For many surgical pathologist, the identification of necrotizing suppurative granulomatous inflammation in a lymph node biopsy is a relatively common occurrence, and often Cat Scratch Disease is high on the list of potential differential diagnostic possibilities. Unfortunately, identification of the etiologic agent of Cat Scratch Disease (Bartonella Henselae) often required PCR or silver stains (such as Warthin-Starry or Steiner) that were often very difficult to interpret. An antibody has recently become available to the Cat Scratch organism, and it has performed very well in ProPath's in house testing. The number of positive organisms can vary substantially from case to case, and if numerous they can often be appreciated on medium power, where they occur as scattered collections usually localized to the areas showing the most intense suppurative and necrotizing changes. When they are less numerous, they often require examination under high power for identification, although this is still far easier on the eyes than performing the same task with a silver stain.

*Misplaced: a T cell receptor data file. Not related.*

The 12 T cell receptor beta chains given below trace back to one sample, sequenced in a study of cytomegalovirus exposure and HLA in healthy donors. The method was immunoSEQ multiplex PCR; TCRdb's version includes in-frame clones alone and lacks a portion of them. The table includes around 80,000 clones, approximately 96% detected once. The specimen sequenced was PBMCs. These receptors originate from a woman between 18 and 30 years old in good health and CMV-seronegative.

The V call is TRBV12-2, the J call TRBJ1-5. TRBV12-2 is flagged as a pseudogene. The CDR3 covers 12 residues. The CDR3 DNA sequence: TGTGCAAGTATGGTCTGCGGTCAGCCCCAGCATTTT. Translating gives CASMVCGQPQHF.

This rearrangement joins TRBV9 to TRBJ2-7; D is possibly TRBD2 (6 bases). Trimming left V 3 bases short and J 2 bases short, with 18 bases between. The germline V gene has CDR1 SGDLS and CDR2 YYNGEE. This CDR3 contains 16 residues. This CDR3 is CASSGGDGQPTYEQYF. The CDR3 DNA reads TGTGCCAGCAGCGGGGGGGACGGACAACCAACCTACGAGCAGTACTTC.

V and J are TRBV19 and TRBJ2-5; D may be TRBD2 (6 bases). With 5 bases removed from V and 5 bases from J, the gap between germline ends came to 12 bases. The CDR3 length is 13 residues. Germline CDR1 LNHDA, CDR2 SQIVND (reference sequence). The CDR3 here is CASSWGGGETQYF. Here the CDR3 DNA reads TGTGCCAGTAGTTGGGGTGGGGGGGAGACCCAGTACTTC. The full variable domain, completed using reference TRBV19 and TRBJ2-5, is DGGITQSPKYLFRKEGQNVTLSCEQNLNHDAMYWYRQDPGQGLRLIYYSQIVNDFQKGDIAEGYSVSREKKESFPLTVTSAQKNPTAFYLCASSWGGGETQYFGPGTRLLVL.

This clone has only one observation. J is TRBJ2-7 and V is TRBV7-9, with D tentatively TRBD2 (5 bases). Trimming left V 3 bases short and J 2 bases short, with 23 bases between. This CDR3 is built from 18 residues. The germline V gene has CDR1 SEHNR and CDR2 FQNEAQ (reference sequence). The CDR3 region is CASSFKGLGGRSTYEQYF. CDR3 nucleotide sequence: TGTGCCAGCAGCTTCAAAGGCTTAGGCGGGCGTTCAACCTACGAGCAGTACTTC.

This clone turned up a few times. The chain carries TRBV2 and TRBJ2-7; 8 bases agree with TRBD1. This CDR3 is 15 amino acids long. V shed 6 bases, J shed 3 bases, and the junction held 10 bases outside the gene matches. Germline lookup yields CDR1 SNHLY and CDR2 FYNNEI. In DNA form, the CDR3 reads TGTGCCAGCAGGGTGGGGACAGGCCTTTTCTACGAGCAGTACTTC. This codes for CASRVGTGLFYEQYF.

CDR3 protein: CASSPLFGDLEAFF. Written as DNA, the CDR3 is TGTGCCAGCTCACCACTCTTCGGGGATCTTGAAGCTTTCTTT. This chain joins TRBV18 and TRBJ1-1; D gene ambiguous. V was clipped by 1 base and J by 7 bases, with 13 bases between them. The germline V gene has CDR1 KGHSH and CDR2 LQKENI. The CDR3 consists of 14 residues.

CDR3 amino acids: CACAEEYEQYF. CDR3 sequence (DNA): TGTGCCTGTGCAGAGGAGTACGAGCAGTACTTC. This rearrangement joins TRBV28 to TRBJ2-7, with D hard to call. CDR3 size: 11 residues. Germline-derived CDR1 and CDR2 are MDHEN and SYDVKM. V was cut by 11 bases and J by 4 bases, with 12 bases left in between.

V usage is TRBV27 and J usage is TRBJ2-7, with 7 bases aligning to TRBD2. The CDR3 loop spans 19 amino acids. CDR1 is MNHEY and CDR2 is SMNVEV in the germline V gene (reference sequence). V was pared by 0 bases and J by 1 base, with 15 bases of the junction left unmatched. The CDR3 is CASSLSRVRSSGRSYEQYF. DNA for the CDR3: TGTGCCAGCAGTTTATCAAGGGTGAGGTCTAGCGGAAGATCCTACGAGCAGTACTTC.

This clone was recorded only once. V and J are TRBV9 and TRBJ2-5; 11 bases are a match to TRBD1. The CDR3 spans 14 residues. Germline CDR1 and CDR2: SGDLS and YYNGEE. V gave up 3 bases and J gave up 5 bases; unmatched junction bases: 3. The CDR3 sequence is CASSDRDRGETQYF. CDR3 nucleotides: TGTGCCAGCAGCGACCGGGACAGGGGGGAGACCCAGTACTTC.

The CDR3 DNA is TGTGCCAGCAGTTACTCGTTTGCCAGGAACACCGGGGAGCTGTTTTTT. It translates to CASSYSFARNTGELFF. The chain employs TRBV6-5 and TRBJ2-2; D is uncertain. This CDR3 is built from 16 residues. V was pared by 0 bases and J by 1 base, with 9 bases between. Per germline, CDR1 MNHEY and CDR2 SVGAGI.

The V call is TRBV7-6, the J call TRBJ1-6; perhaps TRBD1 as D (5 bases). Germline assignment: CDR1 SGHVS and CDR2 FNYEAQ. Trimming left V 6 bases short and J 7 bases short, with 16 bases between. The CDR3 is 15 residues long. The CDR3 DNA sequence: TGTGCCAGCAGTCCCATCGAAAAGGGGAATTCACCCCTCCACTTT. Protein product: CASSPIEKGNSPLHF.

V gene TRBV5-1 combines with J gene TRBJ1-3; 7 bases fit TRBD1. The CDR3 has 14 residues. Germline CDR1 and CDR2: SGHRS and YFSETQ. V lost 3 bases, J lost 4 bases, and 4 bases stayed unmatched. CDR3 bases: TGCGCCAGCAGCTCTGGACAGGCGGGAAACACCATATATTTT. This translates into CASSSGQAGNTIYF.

Date of last revision: June 2000.